Vast aquifer found in Kenya’s Turkana region

Photo credit: Google

Lake Turkana

Kenya: First Test Shows Kenya’s Huge Underground Water Find Too Salty to Drink

Nairobi/Rome — Tests on a vast aquifer found in Kenya’s drought-wracked Turkana region show the water is too salty to drink, a government official said on Friday.

The 2013 discovery of underground lakes the size of the U.S. state of Delaware, according to satellite imagery, was hailed as a chance for the arid northern region to finally feed its people.

Turkana water pump - http://onedifference.org/wp-content/uploads/2013/08/Turkana-header.jpg
Turkana water pump – http://onedifference.org/wp-content/uploads/2013/08/Turkana-header.jpg

At the time of the discovery, Kenya’s water minister said the “newly found wealth of water opens the door to a more prosperous future for the people of Turkana and the nation as a whole”.

But the first test results from Lotikipi, the largest aquifer which is close to Kenya’s border with South Sudan, have been disappointing.

Turkana homesteads - http://www.turkanamirror.co.ke/wp-content/gallery/lodwar/111129114143-turkana-homesteads-horizontal-gallery.jpg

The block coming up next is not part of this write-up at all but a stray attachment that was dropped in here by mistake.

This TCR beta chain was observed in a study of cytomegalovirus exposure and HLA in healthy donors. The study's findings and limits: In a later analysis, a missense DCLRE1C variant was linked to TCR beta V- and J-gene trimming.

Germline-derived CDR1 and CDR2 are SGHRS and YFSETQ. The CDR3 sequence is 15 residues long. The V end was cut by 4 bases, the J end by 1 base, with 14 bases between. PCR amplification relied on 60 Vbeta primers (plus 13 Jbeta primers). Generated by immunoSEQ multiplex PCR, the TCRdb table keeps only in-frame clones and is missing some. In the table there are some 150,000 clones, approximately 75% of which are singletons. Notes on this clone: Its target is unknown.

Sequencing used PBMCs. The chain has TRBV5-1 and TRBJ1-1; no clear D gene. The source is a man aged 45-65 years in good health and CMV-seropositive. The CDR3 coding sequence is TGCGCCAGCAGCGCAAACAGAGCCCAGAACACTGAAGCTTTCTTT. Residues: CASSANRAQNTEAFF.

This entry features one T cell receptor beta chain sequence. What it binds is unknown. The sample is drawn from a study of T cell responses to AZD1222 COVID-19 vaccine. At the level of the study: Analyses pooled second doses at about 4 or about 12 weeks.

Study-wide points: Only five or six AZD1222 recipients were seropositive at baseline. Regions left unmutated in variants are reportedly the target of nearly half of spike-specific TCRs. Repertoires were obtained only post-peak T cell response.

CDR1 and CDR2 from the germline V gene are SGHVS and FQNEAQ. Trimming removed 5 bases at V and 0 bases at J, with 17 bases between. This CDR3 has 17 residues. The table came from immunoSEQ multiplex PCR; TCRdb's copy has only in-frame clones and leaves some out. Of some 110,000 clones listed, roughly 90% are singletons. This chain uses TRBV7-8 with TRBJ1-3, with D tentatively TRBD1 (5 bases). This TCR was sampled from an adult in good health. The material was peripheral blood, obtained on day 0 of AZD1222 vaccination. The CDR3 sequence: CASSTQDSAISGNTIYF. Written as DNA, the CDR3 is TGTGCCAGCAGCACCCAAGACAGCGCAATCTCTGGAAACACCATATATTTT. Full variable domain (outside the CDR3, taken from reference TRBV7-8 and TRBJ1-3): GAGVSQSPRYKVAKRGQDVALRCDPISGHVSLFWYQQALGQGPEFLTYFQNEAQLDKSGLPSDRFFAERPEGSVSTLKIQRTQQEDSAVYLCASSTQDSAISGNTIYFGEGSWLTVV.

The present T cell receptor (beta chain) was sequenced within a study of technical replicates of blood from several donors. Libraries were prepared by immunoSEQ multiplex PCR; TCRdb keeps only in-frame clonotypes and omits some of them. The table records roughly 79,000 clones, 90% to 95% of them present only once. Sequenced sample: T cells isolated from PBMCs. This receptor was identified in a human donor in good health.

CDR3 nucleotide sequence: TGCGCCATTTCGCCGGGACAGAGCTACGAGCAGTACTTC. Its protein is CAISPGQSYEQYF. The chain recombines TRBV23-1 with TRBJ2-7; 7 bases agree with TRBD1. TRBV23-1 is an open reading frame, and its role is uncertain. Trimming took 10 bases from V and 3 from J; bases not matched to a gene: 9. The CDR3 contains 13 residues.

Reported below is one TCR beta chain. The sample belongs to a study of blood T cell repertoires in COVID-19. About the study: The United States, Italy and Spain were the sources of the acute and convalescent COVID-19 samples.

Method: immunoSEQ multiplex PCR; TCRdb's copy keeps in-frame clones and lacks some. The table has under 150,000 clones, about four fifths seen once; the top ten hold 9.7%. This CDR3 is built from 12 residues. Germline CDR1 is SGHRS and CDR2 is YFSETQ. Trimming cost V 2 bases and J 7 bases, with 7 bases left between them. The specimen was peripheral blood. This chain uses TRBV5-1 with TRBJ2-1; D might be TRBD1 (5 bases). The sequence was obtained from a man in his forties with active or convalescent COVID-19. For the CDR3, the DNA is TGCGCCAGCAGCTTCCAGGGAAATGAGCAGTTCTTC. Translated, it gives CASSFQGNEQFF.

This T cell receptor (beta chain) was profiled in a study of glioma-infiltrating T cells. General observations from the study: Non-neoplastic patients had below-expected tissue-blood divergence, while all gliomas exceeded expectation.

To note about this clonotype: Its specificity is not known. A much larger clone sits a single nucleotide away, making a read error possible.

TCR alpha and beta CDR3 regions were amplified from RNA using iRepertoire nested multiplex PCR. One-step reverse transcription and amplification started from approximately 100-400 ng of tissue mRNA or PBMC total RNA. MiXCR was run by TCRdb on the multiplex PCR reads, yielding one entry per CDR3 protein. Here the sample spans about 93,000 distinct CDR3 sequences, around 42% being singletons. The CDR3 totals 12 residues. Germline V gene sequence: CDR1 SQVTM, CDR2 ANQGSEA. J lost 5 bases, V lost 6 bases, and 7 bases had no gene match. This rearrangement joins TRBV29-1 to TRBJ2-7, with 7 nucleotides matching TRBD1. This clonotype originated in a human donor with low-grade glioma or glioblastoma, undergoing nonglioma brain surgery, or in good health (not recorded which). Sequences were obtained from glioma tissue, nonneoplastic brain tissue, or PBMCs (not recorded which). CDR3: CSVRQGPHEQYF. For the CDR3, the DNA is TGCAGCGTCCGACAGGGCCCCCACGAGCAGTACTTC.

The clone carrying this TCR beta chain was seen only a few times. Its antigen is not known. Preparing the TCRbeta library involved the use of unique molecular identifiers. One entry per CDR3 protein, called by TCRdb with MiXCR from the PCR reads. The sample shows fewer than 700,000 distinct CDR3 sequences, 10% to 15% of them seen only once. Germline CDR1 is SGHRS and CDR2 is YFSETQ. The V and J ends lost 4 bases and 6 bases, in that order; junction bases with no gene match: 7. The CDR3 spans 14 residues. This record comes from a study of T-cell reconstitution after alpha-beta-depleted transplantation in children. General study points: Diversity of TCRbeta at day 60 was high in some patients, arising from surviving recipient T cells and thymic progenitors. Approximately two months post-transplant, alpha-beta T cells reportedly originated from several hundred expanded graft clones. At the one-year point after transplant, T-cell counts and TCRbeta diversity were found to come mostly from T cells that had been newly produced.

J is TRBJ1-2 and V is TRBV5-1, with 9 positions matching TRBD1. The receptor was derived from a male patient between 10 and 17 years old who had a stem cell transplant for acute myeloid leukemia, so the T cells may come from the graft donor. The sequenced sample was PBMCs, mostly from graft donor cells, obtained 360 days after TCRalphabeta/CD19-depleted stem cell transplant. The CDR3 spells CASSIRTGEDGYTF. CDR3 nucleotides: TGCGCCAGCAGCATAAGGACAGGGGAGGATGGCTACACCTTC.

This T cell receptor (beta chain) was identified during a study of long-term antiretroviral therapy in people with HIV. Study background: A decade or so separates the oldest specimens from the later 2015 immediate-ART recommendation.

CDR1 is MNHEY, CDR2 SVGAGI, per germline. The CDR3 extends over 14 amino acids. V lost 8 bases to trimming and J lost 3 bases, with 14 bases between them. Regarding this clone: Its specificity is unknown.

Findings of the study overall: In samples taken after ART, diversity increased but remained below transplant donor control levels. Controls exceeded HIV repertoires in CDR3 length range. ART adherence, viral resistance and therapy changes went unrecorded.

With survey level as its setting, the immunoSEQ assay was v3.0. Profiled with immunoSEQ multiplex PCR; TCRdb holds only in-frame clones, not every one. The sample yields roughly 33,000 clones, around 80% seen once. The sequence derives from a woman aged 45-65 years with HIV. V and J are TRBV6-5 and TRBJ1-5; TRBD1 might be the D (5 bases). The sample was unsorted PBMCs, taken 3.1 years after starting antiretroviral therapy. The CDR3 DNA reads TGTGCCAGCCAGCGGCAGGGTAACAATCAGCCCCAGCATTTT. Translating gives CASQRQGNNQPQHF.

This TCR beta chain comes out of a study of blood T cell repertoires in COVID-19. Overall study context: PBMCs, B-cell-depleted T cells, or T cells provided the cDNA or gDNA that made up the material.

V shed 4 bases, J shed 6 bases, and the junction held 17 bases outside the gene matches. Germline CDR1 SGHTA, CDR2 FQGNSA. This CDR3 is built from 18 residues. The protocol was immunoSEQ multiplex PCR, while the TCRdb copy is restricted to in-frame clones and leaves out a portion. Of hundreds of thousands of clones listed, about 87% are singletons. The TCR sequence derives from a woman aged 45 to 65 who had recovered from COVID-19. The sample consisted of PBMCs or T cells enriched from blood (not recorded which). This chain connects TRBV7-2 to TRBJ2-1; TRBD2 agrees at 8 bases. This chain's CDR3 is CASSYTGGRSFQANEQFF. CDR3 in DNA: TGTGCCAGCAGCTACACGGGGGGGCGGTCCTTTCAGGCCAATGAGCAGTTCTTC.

Turkana homesteads – http://www.turkanamirror.co.ke/wp-content/gallery/lodwar/111129114143-turkana-homesteads-horizontal-gallery.jpg

“The water is not fit for human consumption,” said Japheth Mutai, chief executive officer of the government-owned Rift Valley Water Services Board, which is responsible for providing water in the region.

The underground water would have to be desalinated – an expensive and energy intensive process – before it could be used for human consumption, livestock or irrigation, Mutai said.

The test well, drilled 350 metres underground, showed salt levels seven times higher than the safe limit allowed by the World Health Organization (WHO), he said.

“The numbers don’t look good,” Mutai told Thomson Reuters Foundation on Friday. “It is causing a lot of anxiety.”

More than a third of Kenya’s 41 million people have no access to clean water.

Read the full article: allAfrica

Author: Willem Van Cotthem

Honorary Professor of Botany, University of Ghent (Belgium). Scientific Consultant for Desertification and Sustainable Development.

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